No recovery, but benefits suspended

By Colin Gordon

Unemployment insurance is primarily a state responsibility but, in any severe or prolonged stretch of economic recession, the states rely on federal assistance. 

This can take the form — as in the various provisions of the Families First and CARES Acts — of federally funded expansions or extensions of eligibility, supplemental benefits, or grants to cover administrative expenses. 

A key element of this assistance is the extended benefits (EB) program, which offers an additional 13 weeks of benefits (half paid with federal dollars) and “triggers” on when the state’s insured unemployment rate (the share of the workforce receiving unemployment insurance) is above 5 percent for 13 consecutive weeks. 

The EB “trigger” is a notoriously clumsy tool, but it flipped “on” in almost every state this spring. On Friday, the Department of Labor announced that Iowa’s extended benefits had triggered off — a development that Iowa Workforce Development cheered as evidence of “Iowa’s economic recovery.” The EB will stop paying claims at the end of October, even if recipients have not received the full 13 weeks of benefits. 

Wait, what recovery? While Iowa has ground its insured unemployment rate down under 5 percent, that metric is a pretty dubious indicator that the labor market has rebounded to anything close to normal. The insured unemployment rate is as much a reflection of policy as it is as the health of the economy. It does not count those who applied for benefits but were turned down, those who have exhausted their benefits, or those who — in the face of an unrelenting virus, a lousy job market, and a cascade of familial obligations — have given up looking for work entirely.

Let’s consider the real numbers. In September (the most recent month available), based on the survey data that generates our monthly unemployment measure, about 75,800 Iowans were unemployed. According to the administrative data from the unemployment insurance program itself, in the week of October 17th (the most recent week available) about 46,500 — about 60 percent of the unemployed — were receiving benefits. Surely the actual unemployment rate — and not the share of those that manage to navigate an increasingly tight-fisted claims process — is the better measure of recovery.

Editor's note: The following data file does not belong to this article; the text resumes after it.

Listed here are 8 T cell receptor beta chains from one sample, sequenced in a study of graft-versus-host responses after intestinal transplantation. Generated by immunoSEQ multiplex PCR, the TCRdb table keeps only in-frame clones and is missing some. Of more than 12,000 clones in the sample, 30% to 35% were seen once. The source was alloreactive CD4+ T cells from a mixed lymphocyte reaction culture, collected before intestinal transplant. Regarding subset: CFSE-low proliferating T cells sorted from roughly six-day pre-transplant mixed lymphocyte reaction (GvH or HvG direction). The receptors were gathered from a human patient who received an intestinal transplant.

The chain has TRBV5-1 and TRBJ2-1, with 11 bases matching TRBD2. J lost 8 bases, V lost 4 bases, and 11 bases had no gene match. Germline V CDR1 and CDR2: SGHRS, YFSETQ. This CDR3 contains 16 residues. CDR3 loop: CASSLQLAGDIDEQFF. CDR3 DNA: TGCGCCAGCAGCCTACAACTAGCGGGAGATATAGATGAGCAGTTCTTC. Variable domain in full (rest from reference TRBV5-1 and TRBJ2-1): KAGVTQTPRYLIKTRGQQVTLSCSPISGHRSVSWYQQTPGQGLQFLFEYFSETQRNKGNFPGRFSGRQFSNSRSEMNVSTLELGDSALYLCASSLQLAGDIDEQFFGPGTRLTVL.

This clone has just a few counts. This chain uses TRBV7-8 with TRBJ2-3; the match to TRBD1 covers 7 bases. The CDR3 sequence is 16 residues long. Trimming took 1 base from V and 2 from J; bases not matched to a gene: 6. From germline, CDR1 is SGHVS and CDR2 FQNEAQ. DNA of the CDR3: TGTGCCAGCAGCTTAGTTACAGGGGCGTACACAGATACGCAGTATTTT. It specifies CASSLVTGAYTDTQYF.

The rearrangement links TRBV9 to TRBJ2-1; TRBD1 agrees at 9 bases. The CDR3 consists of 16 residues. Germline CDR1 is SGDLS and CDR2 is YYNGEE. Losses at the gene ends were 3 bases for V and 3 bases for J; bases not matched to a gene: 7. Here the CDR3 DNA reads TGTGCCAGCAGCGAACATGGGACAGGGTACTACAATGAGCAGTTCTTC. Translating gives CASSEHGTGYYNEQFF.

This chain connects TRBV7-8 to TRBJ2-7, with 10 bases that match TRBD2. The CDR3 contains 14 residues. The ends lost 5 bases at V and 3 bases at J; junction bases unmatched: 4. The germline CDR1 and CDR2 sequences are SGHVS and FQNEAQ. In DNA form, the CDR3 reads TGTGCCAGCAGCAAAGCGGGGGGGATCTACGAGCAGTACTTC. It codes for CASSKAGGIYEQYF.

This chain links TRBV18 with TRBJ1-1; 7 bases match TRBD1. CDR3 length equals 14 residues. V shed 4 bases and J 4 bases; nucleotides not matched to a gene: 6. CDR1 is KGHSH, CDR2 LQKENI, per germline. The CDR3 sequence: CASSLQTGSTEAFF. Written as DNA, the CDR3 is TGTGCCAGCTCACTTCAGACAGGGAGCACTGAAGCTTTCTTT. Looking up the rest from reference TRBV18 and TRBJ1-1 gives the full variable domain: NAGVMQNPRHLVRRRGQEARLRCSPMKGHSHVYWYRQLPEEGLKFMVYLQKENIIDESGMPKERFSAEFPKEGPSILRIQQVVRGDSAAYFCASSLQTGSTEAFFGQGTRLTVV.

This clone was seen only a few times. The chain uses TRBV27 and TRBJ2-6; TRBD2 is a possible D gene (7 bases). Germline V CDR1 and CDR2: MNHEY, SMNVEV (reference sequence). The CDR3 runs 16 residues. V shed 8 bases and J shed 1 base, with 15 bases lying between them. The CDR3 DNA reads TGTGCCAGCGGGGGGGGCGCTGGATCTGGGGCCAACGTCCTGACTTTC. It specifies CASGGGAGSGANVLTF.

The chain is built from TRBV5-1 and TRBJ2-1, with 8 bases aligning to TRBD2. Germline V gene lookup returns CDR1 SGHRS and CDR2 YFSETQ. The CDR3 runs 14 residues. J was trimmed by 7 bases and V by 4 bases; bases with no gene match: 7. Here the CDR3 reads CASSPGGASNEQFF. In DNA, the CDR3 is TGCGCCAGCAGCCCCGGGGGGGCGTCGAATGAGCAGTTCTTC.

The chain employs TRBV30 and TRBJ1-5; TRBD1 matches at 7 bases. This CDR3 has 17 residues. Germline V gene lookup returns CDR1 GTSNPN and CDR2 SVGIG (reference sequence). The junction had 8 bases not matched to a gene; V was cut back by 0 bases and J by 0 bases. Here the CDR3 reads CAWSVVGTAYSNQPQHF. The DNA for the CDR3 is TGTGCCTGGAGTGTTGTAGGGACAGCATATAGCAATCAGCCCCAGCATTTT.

Even more dramatic is the collapse in the size of the labor force. While 75,800 Iowans are out of work and looking for a job, nearly twice as many (almost 144,000) have dropped out of the labor force entirely since February. If we include these discouraged workers as effectively unemployed, the state’s unemployment would 12.5 percent — close to its COVID recession peak, and a long way from recovery.

The loss of extended benefits is one more blow for an already beleaguered workforce. The $600 PUC bump in weekly unemployment benefits evaporated in July, the Lost Wages Assistance program cobbled together out of FEMA funds lasted just a few weeks

While the prospect any new federal stimulus program looks slimmer each day, rates of food and housing insecurity in Iowa are climbing. The “insured rate” recovery is a statistical artifact; it’s a measure of the weakness of our social safety net and not of economic security or prosperity experienced by working Iowans. 

Colin Gordon is senior research consultant for Common Good Iowa, a new organization created by the merger of two nonpartisan policy organizations, the Iowa Policy Project and the Child and Family Policy Center. Gordon is a professor of history at the University of Iowa and a respected analyst on work and economic issues, particularly those facing low-income and marginalized groups in Iowa and the Midwest.

Also from Colin Gordon:

The State of Working Iowa 2020

Race in the Heartland: Equity, Opportunity and Public Policy in the Midwest